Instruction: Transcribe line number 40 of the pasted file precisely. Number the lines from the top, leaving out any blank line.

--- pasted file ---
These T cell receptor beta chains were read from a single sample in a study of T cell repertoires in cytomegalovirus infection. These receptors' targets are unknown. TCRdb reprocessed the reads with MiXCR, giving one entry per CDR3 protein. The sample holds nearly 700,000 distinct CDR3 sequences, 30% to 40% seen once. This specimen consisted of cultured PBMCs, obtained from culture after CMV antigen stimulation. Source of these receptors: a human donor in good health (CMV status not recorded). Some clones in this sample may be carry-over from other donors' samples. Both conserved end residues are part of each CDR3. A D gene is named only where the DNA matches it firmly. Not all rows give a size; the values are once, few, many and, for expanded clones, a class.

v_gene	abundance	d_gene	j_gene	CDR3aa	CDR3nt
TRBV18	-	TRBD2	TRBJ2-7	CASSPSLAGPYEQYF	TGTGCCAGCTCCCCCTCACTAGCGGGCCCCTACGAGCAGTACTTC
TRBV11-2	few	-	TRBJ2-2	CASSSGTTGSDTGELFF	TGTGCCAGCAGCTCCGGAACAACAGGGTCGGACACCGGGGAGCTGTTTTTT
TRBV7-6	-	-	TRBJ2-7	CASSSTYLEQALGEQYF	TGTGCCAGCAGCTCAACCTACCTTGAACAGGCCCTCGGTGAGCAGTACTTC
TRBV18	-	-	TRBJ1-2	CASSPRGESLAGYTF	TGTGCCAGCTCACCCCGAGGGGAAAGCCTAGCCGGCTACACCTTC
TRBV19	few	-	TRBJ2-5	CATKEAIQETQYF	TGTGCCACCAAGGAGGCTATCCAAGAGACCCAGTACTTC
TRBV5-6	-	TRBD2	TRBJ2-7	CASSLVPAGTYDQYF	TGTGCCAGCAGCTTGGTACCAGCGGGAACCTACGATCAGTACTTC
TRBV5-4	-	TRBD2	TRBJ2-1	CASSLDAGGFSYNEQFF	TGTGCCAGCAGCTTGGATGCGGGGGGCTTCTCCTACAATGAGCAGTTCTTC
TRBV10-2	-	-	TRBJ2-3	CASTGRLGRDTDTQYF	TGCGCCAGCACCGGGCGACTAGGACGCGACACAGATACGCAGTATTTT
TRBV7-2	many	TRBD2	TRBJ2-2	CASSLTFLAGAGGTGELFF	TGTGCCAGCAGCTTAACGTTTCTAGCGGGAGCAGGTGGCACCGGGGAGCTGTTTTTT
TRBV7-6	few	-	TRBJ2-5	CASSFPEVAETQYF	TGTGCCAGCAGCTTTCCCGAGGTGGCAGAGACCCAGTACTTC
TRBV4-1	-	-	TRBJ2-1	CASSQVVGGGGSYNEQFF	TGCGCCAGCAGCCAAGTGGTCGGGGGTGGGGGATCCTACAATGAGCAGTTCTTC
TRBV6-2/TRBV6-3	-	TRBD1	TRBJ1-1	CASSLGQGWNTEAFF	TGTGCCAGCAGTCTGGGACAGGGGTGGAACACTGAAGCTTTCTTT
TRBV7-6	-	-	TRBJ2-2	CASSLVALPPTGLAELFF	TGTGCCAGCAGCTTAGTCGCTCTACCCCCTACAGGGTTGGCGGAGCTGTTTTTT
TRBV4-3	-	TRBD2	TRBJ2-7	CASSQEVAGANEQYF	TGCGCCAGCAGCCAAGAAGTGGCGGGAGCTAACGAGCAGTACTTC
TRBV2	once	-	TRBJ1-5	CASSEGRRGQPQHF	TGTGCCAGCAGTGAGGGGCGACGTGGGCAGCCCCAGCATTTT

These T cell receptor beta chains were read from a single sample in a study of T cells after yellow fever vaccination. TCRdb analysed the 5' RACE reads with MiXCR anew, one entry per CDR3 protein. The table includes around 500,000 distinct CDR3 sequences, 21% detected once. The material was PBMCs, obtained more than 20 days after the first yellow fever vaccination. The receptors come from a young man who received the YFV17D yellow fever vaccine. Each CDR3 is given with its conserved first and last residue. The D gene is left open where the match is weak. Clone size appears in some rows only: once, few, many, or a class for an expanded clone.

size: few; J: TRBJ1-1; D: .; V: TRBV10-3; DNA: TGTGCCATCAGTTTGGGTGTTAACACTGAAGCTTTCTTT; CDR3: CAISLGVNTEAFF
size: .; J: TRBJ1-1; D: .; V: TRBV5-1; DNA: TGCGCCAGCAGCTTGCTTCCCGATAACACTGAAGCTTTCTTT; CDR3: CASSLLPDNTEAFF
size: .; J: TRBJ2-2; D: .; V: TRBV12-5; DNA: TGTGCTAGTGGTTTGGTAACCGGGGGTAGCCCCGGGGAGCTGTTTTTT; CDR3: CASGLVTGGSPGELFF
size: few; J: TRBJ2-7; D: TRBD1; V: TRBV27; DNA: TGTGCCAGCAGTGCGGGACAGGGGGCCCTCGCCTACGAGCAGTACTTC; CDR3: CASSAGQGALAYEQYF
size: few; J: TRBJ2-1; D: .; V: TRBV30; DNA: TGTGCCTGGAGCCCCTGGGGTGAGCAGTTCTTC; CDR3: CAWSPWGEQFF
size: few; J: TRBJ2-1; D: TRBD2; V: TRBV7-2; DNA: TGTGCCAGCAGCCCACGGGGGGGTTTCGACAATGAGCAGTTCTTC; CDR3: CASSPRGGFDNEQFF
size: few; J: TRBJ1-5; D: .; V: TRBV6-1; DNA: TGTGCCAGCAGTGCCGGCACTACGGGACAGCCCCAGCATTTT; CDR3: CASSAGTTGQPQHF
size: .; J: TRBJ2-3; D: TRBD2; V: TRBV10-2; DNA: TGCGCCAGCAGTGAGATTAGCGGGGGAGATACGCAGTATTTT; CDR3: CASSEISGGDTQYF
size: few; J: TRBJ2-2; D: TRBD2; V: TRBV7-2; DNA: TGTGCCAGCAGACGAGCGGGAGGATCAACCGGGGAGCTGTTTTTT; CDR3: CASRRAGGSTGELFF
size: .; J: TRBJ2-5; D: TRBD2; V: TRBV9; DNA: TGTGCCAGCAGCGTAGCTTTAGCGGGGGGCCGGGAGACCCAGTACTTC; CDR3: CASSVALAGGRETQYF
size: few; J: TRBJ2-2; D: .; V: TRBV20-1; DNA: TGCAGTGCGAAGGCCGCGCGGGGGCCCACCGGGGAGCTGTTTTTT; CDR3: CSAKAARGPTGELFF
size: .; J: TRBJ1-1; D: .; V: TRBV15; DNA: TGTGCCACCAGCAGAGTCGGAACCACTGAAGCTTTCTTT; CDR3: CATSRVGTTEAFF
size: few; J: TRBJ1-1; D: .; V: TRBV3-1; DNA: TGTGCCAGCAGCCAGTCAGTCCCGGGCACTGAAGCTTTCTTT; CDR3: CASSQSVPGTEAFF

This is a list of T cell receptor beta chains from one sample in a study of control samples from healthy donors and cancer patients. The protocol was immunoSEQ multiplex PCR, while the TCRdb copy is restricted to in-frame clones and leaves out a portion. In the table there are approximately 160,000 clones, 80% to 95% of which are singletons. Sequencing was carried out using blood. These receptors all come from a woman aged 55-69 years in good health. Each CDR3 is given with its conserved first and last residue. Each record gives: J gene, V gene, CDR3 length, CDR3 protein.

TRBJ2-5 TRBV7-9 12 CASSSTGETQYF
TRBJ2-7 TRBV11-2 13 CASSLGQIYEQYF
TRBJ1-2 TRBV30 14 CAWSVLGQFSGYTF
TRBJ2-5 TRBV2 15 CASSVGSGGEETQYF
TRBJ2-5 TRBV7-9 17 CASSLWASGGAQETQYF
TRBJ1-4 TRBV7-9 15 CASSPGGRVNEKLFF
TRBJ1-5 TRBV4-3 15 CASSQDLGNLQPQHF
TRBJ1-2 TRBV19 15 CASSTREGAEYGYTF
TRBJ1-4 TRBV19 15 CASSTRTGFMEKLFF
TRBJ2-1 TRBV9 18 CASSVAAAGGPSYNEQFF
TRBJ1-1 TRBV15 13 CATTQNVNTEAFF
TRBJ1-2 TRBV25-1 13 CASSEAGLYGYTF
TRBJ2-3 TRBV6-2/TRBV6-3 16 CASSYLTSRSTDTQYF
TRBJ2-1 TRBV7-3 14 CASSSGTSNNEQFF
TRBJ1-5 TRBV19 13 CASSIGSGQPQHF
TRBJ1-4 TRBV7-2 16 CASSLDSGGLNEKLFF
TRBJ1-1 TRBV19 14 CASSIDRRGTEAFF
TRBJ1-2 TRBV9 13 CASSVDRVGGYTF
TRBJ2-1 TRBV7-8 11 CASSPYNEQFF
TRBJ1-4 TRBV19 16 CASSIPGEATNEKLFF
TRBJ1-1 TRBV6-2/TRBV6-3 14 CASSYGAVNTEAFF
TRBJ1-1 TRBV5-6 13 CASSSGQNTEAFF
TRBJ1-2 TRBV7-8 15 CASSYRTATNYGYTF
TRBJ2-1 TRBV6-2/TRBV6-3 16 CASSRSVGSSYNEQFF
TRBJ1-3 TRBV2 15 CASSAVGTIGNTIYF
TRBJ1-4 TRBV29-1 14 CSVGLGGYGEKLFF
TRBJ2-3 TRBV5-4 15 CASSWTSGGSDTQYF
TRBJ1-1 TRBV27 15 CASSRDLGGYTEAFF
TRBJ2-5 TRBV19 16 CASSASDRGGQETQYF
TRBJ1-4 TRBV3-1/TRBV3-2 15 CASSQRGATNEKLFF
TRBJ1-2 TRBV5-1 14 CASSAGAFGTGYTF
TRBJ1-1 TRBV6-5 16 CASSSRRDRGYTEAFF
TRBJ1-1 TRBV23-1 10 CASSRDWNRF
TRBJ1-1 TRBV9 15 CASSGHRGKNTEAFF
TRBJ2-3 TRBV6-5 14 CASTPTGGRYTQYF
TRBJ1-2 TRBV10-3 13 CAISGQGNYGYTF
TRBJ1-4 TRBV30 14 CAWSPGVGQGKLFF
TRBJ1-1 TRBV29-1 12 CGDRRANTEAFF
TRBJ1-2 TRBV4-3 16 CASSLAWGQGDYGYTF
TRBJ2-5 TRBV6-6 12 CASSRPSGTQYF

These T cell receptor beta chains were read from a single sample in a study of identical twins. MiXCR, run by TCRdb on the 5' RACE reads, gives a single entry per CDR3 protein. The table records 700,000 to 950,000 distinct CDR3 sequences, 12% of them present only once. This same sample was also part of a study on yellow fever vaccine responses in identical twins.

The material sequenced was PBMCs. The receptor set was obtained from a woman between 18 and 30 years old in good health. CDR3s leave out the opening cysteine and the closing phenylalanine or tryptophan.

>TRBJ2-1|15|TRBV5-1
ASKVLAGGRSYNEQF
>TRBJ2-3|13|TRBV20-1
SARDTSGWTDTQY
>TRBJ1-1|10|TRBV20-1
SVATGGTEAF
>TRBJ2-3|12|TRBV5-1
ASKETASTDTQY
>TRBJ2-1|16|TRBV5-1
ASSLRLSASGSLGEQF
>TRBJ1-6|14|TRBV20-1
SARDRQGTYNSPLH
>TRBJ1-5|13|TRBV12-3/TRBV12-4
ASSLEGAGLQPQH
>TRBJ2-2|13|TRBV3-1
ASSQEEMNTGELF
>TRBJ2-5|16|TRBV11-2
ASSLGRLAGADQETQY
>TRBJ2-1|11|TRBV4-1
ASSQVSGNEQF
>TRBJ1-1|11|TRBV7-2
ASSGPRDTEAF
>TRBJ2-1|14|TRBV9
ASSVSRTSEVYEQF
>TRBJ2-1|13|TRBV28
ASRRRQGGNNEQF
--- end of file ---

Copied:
TRBJ1-2 TRBV19 15 CASSTREGAEYGYTF